Confidence amongst City firms highest for a year, says CBI

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The Independent Online

Financial services firms enjoyed their first increase in business volumes for a year last month, according to a survey that will boost hopes that the City of London is finally emerging from recession.

Confidence among the firms, which range from investment banks to insurance brokers, also rose for the first time since last June, the Confederation of British Industry said. However the CBI, the UK's largest employers' organisation, repeated its call for a cut in interest rates this week, saying the climate was still gloomy.

Its quarterly survey showed that 22 per cent more firms reported a rise in business compared with those who suffered a drop. This compared with a balance of minus 12 per cent in March, which was overshadowed by the Iraq war and falling stock markets. This had triggered a slump in confidence to the lowest level since the Russian financial crisis of autumn 1998. Yesterday's survey showed that optimism has rebounded, marking its first increase since June 2002.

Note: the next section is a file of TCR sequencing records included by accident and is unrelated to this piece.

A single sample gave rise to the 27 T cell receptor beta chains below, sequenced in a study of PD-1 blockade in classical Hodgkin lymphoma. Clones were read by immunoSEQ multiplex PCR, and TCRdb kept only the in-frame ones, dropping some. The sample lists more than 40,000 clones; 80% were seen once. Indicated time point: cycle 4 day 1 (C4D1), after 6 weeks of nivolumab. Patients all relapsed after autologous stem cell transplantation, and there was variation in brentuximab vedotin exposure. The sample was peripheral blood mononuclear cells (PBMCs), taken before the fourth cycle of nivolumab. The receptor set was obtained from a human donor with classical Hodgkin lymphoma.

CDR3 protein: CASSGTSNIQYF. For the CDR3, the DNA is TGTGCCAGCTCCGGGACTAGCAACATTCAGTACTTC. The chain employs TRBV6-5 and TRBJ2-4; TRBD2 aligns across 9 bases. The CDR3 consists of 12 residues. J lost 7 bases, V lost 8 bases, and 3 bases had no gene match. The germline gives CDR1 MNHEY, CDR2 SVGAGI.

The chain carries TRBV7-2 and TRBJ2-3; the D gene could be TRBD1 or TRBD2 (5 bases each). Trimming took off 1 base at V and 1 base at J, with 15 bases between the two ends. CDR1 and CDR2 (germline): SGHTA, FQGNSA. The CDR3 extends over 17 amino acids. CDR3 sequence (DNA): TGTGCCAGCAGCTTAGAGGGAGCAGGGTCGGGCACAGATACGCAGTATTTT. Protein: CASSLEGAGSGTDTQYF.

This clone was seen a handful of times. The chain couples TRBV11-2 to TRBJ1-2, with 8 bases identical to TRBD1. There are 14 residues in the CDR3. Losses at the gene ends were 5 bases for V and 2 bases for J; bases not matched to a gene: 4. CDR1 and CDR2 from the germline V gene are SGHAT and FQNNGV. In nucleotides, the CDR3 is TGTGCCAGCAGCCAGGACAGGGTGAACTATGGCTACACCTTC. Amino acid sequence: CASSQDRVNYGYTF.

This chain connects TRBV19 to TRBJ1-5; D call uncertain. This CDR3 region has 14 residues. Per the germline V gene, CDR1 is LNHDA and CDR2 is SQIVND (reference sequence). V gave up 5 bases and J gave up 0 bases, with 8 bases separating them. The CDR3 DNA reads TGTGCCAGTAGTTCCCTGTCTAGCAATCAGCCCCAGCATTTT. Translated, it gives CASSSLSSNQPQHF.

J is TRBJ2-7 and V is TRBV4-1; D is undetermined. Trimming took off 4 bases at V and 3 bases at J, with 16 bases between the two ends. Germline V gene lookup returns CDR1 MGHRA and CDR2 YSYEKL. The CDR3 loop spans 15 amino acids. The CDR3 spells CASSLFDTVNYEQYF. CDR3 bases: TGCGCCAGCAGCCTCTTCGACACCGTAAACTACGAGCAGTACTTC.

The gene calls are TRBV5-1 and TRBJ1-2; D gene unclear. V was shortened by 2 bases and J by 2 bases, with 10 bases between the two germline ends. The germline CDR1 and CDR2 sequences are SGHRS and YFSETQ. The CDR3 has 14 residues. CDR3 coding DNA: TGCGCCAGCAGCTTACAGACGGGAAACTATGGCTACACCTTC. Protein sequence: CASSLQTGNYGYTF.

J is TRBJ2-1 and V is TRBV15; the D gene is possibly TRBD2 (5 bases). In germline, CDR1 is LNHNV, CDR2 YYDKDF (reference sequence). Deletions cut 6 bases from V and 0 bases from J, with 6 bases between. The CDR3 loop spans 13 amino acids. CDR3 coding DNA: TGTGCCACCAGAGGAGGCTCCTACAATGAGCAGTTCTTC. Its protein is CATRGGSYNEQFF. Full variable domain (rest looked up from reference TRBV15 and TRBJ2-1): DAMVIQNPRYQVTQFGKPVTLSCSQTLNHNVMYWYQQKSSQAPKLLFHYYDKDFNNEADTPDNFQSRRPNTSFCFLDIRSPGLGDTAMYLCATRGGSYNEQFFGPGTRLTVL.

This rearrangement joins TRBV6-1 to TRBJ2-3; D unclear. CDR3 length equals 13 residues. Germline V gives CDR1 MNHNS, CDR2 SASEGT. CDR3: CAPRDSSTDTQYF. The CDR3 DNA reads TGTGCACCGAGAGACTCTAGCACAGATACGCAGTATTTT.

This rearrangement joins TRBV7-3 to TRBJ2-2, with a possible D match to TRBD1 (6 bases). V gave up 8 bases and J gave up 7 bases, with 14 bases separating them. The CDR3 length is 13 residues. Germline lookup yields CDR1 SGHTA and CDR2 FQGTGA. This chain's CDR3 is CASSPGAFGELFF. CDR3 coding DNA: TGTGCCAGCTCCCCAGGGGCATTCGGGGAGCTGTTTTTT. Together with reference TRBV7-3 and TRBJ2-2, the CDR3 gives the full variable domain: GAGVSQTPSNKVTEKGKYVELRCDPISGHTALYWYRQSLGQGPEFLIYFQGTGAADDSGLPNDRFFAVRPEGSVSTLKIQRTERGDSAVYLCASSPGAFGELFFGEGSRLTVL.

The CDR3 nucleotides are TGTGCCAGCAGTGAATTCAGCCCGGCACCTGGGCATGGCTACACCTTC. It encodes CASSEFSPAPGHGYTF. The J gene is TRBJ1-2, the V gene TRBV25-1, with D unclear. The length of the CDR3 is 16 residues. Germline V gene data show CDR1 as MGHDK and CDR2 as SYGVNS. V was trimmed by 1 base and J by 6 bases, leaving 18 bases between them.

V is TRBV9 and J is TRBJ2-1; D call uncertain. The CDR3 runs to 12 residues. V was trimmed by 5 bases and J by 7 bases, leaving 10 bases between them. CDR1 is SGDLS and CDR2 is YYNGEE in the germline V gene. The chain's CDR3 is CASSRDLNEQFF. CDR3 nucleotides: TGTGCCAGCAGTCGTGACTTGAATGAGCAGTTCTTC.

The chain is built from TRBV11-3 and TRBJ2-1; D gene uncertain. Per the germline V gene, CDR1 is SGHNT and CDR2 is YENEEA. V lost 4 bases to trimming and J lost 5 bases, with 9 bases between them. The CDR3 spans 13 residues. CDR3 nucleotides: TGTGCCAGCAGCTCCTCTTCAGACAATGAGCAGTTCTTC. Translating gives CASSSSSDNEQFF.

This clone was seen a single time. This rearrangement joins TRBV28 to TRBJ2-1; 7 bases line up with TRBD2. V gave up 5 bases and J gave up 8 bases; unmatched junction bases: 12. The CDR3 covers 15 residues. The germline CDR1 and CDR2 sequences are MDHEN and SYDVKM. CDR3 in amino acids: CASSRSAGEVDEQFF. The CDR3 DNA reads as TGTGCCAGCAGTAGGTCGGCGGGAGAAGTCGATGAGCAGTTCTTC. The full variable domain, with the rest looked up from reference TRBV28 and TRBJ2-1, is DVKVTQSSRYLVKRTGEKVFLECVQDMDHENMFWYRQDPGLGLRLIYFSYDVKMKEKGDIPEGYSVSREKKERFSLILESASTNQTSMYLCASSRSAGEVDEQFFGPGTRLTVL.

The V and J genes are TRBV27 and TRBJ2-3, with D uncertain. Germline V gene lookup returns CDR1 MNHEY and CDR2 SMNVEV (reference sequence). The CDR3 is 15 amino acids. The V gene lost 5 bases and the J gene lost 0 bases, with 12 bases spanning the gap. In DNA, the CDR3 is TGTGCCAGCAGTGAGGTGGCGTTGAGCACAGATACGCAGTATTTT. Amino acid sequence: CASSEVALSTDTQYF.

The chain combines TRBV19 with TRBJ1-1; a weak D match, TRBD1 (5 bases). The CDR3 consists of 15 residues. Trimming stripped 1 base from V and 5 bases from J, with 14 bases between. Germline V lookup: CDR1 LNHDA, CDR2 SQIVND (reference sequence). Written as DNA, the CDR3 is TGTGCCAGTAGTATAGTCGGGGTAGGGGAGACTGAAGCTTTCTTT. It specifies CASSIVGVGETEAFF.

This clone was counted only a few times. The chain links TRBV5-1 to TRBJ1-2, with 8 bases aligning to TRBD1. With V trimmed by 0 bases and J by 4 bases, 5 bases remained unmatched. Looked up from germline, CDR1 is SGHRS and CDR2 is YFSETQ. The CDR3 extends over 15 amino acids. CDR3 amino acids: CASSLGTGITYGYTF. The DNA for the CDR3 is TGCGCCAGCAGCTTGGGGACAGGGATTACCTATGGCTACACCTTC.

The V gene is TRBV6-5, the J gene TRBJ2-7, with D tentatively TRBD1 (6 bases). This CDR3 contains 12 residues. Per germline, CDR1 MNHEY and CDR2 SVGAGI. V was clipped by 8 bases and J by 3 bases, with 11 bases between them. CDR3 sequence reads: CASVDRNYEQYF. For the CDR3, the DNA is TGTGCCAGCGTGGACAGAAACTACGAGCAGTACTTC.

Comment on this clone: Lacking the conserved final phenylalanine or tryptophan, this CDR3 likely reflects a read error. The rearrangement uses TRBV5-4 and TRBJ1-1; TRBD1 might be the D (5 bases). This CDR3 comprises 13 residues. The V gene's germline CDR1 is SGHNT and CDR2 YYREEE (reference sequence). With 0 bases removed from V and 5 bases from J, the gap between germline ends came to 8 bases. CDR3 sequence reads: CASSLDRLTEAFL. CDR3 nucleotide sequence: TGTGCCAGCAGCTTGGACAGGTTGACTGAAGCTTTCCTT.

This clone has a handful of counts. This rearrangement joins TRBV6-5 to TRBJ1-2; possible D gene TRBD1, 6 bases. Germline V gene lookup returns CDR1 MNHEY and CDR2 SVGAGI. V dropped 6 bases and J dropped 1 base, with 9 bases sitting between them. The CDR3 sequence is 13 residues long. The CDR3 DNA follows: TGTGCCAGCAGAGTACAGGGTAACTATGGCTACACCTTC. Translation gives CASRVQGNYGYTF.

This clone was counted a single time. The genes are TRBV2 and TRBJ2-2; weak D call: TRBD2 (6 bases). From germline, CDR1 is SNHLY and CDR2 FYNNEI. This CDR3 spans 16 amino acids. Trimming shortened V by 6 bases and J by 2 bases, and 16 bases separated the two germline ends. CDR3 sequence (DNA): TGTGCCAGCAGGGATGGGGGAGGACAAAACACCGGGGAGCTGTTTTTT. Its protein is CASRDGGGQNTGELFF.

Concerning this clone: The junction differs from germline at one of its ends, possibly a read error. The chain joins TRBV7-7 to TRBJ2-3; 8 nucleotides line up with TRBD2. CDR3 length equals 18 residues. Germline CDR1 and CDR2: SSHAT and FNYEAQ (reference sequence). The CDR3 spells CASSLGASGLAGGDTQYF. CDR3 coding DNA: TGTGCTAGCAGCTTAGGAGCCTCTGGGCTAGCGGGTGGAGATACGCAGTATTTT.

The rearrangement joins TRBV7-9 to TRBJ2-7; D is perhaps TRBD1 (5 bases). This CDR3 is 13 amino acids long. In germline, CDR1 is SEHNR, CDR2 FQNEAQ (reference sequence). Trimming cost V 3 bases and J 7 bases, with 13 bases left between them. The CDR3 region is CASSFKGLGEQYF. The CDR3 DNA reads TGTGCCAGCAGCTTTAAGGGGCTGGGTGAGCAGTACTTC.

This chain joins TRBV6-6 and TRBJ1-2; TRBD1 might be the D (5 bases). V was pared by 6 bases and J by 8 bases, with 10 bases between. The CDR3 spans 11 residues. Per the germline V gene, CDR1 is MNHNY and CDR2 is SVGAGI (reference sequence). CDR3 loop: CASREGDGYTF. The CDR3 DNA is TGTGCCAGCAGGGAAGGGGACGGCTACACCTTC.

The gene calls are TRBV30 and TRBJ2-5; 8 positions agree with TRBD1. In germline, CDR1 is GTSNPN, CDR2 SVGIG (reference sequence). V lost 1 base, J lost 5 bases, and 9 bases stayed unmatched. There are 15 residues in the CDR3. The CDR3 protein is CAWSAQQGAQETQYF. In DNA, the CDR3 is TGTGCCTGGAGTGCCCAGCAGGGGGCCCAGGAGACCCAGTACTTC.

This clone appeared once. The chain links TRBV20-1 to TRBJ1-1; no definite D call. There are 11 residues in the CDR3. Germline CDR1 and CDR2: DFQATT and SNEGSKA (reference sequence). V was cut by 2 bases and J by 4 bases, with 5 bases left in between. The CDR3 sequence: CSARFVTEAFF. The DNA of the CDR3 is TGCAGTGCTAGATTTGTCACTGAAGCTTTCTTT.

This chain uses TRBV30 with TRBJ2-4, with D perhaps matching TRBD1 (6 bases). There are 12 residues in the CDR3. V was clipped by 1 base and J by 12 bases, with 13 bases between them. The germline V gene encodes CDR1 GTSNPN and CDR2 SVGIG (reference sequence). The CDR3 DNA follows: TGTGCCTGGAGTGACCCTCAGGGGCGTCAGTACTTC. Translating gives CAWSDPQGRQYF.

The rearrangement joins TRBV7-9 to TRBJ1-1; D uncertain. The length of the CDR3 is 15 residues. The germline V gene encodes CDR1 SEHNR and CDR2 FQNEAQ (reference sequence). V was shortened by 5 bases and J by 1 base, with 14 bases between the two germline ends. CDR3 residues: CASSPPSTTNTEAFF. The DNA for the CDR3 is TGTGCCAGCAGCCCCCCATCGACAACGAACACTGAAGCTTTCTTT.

Business volumes are expected to go on growing over the next quarter although the overall level is still considered below normal. Ian McCafferty, the CBI's chief economist, said the end of the Iraq war and revival in the stock market has boosted confidence in financial services, but added: "It's too early to celebrate. With business still below normal and companies concerned about the year ahead, an interest rate cut this week would help secure these early indications of recovery."

The CBI and accountants PricewaterhouseCoopers, which was also involved in compiling the survey, said job cutting continued during the past three months in the sector and is expected to continue during the next three months at the same rate.

It was slightly less severe than in the last quarter of the year, but still represents a much more severe consolidation in financial services employment than during 2002, they said.

John Hitchins, PwC's UK banking leader, said: "The continued pressure on jobs and worries about the level of demand indicate that growth in confidence is still fragile."